As per this GitHub issue, this sounded like it was because I had the CUDA runtime installed but not the CUDA compiler. I checked, and I certainly didn't have have a command nvcc available.

I suspect that the runtime is installed as part of the regular Nvidia drivers, because I don't install anything for CUDA as part of my OS setup script (or, at least I didn't -- I do now). But anyway, clearly installing CUDA wouldn't be difficult. And, for a nice change, I'm not foreshadowing with that blasé statement.

I'm on Arch, it had been a while since I updated my machine, and I didn't want incompatible packages, so a full upgrade was the best plan:

sudo pacman -Syu
sudo pacman -S cuda
sudo reboot

Once back in, my virtualenv was broken (there must have been a Python point release upgrade), so I deleted it, created it again with the requirements.txt, and kicked off python as a test just to make sure I'd not broken my existing stuff. It worked fine, so once again, I ran:

pip install deepspeed

...and this time, it seemed to work fine.

Now, from the help page it looked like I would need to add just one line to my training arguments in the Python script:


I did that in a file called

This would point to a file that contained the configuration for DeepSpeed. A minimal example for that from the docs appeared to be this:

    "zero_optimization": {
        "stage": 1

ChatGPT also suggested that I strip out the device_map="cuda" from the call to AutoModelForCausalLM.from_pretrained, because DeepSpeed would handle moving things to CUDA as appropriate, which made sense, so I did that. (Again, no foreshadowing here -- this really was a good idea, and made me start thinking about whether having it in there might have been the cause of all of those extra processes when I did the multi-GPU training in the last blog post.)

With those changes made, I tried launching it:

deepspeed --num_gpus=1

I got

ModuleNotFoundError: No module named 'distutils'

...which was weird, because that would normally point to a broken virtualenv, and I had literally just created this one! Still, a quick

pip install setuptools

...fixed that. Ran it again, and:

Traceback (most recent call last):
  File "/home/giles/Dev/fine-tune-2024-04/", line 43, in <module>
  File "/home/giles/.virtualenvs/fine-tune-2024-04/lib/python3.12/site-packages/transformers/", line 1859, in train
    return inner_training_loop(
  File "/home/giles/.virtualenvs/fine-tune-2024-04/lib/python3.12/site-packages/transformers/", line 1888, in _inner_training_loop
    train_dataloader = self.get_train_dataloader()
  File "/home/giles/.virtualenvs/fine-tune-2024-04/lib/python3.12/site-packages/transformers/", line 879, in get_train_dataloader
    return self.accelerator.prepare(DataLoader(train_dataset, **dataloader_params))
  File "/home/giles/.virtualenvs/fine-tune-2024-04/lib/python3.12/site-packages/accelerate/", line 1266, in prepare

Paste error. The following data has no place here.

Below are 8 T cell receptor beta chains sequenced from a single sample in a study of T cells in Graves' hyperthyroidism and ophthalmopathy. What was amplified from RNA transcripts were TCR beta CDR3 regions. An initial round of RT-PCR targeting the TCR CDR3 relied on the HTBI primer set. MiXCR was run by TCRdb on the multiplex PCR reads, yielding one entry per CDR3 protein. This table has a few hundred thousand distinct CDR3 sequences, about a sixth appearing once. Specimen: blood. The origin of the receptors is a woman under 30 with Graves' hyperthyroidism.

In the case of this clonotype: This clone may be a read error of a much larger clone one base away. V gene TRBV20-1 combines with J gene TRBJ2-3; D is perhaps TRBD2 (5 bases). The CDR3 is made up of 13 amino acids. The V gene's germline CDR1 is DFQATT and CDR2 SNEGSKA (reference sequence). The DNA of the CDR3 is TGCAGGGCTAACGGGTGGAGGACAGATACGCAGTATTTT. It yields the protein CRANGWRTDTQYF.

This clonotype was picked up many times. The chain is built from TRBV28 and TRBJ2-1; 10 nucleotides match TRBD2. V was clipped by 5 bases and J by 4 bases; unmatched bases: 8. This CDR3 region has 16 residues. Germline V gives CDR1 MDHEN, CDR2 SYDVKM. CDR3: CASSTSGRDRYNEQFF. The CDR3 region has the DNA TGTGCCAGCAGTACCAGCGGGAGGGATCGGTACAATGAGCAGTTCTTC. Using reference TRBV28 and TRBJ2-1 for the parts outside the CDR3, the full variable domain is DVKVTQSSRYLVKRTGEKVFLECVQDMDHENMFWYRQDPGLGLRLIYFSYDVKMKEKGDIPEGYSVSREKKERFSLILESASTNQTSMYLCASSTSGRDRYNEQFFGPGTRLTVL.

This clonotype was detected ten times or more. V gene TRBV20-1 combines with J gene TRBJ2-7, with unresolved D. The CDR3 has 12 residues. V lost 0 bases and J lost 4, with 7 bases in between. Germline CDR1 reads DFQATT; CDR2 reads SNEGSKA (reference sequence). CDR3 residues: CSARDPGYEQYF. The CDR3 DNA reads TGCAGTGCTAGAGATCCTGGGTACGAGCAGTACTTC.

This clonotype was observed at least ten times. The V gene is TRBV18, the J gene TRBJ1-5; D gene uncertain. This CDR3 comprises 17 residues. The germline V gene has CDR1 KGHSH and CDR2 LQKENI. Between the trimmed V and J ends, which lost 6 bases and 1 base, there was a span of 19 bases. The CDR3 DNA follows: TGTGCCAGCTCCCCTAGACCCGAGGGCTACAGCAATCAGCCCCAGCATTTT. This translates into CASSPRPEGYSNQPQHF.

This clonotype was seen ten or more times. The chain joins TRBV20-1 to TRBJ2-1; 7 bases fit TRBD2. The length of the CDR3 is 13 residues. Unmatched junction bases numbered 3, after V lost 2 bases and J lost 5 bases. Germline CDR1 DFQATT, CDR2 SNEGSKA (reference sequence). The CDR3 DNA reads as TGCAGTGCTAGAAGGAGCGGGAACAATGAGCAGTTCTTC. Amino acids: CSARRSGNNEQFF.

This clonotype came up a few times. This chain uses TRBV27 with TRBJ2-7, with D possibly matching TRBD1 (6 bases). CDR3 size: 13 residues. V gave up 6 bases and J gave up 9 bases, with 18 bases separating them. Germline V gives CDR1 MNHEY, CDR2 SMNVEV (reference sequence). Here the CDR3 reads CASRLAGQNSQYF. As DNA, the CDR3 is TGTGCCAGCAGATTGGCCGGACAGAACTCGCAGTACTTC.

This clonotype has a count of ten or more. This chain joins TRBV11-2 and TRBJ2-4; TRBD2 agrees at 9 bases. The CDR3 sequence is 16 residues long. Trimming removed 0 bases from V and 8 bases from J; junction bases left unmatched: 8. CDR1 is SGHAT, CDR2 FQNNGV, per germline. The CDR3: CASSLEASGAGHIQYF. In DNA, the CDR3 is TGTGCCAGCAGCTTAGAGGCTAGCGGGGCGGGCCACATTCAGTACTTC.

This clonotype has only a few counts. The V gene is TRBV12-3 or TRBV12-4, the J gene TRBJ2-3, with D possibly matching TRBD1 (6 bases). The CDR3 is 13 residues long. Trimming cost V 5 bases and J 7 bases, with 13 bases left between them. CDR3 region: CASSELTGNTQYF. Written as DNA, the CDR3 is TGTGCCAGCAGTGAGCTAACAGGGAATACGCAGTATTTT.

result = self._prepare_deepspeed(*args)
  File "/home/giles/.virtualenvs/fine-tune-2024-04/lib/python3.12/site-packages/accelerate/", line 1514, in _prepare_deepspeed
    "train_batch_size": batch_size_per_device
TypeError: unsupported operand type(s) for *: 'NoneType' and 'int'

The multiplication that was getting the error was (stripping out some eccentric newlines):

batch_size_per_device * deepspeed_plugin.get_value("gradient_accumulation_steps")

So that plus the error message means that batch_size_per_device is None. There are a few code paths above that are setting that variable; the block starts:

        if deepspeed_plugin.is_auto("train_micro_batch_size_per_gpu"):

...and in that if block there are a bunch of ways to infer it from various other parameters that come from various other places. The else is simply:

            batch_size_per_device = deepspeed_plugin.get_value("train_micro_batch_size_per_gpu")

The HF page on DeepSpeed says that "auto" is a valid choice for this hyperparameter, and it looked like the other things it could infer it from in the True branch of the if were all set in my code, so I though I would just try a minimal ds_config.json like this:

  "train_micro_batch_size_per_gpu": "auto",
  "zero_optimization": {
    "stage": 2

And that worked! It started happily training with a estimated time to completion of 1h44m.

It was time to try again with the big model on a big machine :-)

Training with ZeRO on a big machine

First step: I copied to, and in there removed the device_map="cuda" and added the deepspeed="ds_config.json". Then I added that and ds_config.json, committed and pushed.

It was time to spin up the big machine. As usual for this time of day, the 8x A100 was available in Germany. I'm coming to think that it's the same machine every time, which I can greet like an old friend. "Guten Abend, Herr Supercomputer!"